The key to success at this point is to remain positive. You will have a lot of time to build your strength through cross-training and running. Just enjoy your running and keep increasing your exercise level slowly and safely.

If you feel frustrated at any point about how your running progresses, find a friend or running partner to talk to. You are sure to find sympathetic friends who run as they are likely to have gone through similar experiences. 

Keep reminding yourself that you are happy and grateful to be running again, even if it is not at the pace you used to. 

Get Some Perspective

Now that we have discussed in detail how to start running again, it is important to take a step back to understand what happened to your body when you stopped running because this is what is likely to happen again if you stop now. 

Your blood volume decreases, and there is a fall in your lactate threshold. The general rule is that if you have been running and training for a longer period, you are likely to get into shape sooner when you return after a gap.

If, for example, you were running for 10 years consistently and then stopped for a year, you will be able to regain your previous form sooner than someone who ran for a year and then took a year off. 

The reason is that when you’ve been running longer, your aerobic strength has a bigger foundation. Your body can produce greater reserves of energy to your muscles which in turn helps you run better. 

Even though your fitness level fell while you were not running or exercising, it will not be as low as it was when you started running initially. This means that regaining your running abilities is easier than developing them the first time around. 

However, a break from running or exercising also affects the conditioning of your tendons, muscles, connective tissues, and ligaments. While the extent of this depends on several factors, the rebuilding process is slow. This is why it is very important to restart your running at a slow pace and build it up gradually when you make a comeback.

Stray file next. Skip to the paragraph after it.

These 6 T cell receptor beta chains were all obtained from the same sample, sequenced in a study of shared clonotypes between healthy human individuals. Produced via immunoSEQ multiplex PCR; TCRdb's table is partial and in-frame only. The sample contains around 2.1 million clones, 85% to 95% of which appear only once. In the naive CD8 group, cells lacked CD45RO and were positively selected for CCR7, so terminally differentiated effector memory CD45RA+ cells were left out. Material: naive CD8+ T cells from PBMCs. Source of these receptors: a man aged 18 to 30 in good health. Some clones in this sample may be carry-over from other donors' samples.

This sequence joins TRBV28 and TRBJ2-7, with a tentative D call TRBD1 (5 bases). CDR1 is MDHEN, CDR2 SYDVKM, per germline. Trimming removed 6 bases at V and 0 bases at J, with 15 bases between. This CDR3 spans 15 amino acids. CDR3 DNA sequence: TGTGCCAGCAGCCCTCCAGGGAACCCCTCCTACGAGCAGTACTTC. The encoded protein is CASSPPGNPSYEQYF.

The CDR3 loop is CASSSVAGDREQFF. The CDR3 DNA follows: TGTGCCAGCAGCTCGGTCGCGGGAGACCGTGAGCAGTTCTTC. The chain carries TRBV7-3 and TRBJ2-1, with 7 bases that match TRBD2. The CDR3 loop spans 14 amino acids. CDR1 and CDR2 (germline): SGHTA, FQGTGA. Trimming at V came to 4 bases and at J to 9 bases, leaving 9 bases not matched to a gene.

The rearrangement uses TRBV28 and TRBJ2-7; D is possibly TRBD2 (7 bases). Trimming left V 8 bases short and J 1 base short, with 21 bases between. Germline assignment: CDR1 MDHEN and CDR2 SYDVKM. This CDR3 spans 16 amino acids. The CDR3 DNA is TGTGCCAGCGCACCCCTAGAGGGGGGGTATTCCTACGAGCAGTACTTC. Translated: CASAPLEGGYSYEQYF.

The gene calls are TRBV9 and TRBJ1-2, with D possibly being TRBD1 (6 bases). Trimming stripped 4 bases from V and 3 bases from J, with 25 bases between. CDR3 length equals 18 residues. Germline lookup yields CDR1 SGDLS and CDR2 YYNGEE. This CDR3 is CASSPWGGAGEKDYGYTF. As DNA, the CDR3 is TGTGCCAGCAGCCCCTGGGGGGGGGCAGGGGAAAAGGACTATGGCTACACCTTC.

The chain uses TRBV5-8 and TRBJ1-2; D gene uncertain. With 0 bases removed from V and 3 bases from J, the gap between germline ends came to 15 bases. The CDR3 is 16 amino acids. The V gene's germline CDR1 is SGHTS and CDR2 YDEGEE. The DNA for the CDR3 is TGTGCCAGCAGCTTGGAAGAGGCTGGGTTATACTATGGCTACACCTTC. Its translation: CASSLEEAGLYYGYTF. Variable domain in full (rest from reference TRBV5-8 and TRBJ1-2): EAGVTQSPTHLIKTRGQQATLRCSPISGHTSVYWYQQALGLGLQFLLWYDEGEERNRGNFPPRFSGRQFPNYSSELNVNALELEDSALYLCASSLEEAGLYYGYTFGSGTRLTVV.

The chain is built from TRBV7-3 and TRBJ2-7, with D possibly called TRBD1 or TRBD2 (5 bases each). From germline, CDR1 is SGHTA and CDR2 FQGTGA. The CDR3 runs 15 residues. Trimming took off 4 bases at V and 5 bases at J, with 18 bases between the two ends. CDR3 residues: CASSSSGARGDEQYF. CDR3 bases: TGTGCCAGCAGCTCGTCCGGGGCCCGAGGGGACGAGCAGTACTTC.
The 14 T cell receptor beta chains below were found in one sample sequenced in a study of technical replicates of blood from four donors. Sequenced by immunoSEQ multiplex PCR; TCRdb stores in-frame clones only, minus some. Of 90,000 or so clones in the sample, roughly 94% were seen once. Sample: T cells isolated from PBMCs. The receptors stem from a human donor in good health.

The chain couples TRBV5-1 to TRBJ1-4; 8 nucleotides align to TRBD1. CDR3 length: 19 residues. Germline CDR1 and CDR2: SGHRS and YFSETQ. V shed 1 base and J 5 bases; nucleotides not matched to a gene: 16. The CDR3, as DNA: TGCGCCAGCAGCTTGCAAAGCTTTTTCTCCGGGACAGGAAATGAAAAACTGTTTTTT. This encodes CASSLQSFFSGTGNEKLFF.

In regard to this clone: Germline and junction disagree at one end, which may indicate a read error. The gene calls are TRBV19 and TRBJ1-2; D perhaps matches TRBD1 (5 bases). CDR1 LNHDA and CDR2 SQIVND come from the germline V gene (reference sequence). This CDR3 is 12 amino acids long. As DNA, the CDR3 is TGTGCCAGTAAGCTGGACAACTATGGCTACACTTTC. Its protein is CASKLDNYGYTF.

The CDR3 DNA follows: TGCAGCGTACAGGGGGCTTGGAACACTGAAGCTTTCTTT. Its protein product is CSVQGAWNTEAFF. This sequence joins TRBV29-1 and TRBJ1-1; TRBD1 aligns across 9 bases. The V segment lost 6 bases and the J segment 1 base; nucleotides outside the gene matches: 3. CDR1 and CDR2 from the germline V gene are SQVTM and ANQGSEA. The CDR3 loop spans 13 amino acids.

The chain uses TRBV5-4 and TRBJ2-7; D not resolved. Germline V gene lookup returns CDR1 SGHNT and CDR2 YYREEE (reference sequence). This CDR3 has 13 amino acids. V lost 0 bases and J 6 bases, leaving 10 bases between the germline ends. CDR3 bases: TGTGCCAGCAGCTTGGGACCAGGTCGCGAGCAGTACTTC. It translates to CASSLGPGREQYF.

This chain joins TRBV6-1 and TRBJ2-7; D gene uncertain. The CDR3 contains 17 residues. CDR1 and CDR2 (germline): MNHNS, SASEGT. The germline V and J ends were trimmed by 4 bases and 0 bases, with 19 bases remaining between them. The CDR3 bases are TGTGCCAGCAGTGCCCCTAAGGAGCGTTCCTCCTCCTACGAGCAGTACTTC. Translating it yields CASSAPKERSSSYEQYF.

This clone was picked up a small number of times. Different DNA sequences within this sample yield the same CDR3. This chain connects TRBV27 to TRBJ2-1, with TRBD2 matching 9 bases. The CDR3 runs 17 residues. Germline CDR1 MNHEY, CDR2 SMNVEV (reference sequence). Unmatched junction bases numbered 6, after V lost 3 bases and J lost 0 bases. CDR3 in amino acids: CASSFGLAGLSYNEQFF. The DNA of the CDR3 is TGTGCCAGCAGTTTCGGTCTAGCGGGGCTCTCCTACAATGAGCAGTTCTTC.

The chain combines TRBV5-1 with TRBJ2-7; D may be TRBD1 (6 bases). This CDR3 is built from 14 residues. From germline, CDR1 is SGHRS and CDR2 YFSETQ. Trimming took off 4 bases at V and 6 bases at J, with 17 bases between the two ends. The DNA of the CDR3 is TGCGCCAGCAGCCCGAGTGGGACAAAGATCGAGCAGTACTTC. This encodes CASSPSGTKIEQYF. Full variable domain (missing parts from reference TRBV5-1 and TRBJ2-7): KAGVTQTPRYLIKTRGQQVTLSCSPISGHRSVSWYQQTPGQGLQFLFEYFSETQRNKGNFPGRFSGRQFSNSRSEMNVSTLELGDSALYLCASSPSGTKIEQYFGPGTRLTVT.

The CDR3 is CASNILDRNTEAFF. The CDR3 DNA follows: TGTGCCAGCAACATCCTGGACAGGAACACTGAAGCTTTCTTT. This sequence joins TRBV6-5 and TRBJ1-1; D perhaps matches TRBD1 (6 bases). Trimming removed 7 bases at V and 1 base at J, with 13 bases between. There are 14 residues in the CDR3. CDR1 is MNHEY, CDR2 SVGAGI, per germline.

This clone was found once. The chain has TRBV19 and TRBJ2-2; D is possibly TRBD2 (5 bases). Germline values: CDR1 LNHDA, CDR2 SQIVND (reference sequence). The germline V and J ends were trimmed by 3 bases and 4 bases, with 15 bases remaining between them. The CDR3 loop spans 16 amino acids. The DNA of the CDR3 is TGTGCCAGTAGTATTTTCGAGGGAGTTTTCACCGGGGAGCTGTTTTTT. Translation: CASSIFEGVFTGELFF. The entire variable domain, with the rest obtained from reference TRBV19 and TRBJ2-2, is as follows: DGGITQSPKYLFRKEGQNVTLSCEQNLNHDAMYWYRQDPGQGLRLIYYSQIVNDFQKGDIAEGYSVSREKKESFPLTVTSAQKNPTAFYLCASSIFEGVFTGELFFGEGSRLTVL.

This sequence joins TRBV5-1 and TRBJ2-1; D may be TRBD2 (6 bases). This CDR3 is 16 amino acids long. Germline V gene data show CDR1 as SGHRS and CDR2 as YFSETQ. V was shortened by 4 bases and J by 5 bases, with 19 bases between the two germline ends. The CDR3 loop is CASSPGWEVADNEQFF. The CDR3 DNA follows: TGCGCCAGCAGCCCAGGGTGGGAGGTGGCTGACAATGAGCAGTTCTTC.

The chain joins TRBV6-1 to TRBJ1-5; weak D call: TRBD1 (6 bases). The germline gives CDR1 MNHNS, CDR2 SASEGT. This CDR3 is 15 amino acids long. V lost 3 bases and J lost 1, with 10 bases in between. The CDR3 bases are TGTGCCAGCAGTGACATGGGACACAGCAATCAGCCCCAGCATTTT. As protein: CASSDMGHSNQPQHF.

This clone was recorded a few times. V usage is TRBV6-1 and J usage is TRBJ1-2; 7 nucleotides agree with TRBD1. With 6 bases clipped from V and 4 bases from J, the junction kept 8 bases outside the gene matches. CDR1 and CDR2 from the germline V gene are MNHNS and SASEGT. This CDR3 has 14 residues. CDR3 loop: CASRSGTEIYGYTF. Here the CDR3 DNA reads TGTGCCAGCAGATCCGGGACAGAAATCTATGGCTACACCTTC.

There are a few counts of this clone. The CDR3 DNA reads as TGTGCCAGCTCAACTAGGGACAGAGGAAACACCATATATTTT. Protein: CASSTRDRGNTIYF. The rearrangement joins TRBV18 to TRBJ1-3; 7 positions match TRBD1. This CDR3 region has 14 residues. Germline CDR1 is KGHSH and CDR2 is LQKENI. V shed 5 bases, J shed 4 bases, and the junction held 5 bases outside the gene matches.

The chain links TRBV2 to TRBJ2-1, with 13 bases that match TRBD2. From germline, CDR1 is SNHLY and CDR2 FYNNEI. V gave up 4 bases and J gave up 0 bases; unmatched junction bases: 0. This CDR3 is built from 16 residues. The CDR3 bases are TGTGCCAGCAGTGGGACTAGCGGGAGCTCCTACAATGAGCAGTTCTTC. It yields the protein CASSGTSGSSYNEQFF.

Success At Last!

Once you regain your stamina and strength and are running according to your previous standards, it is important to sustain it. Maintaining a running and training schedule, taking breaks, and knowing how far you can challenge yourself are all important steps in keeping yourself in shape.

If you want to increase your strength and stamina for running further, you can take several important steps. The stamina for running is your body’s ability to carry on the effort for a gradually longer period. 

Here are some steps:

Increase your speed or distance gradually. From 4 mile runs, don’t jump to 7 miles. Try increasing one mile a week and increase only if you feel ready for a more challenging routine. Review your progress over weeks, not days.

Continue maintaining your focus on strength training and keep a minimum of 2 to 3 days per week for it. This will help you improve your overall achievement level in your running.

In addition to increasing your distance and running speed, keep changing your intervals and rest timings. 

This means that you may take breaks between running after 15 minutes on one day and after 20 on another. Additionally, the time limit of these breaks can also be changed.

As long as you continue to enjoy running, you are more likely to keep running!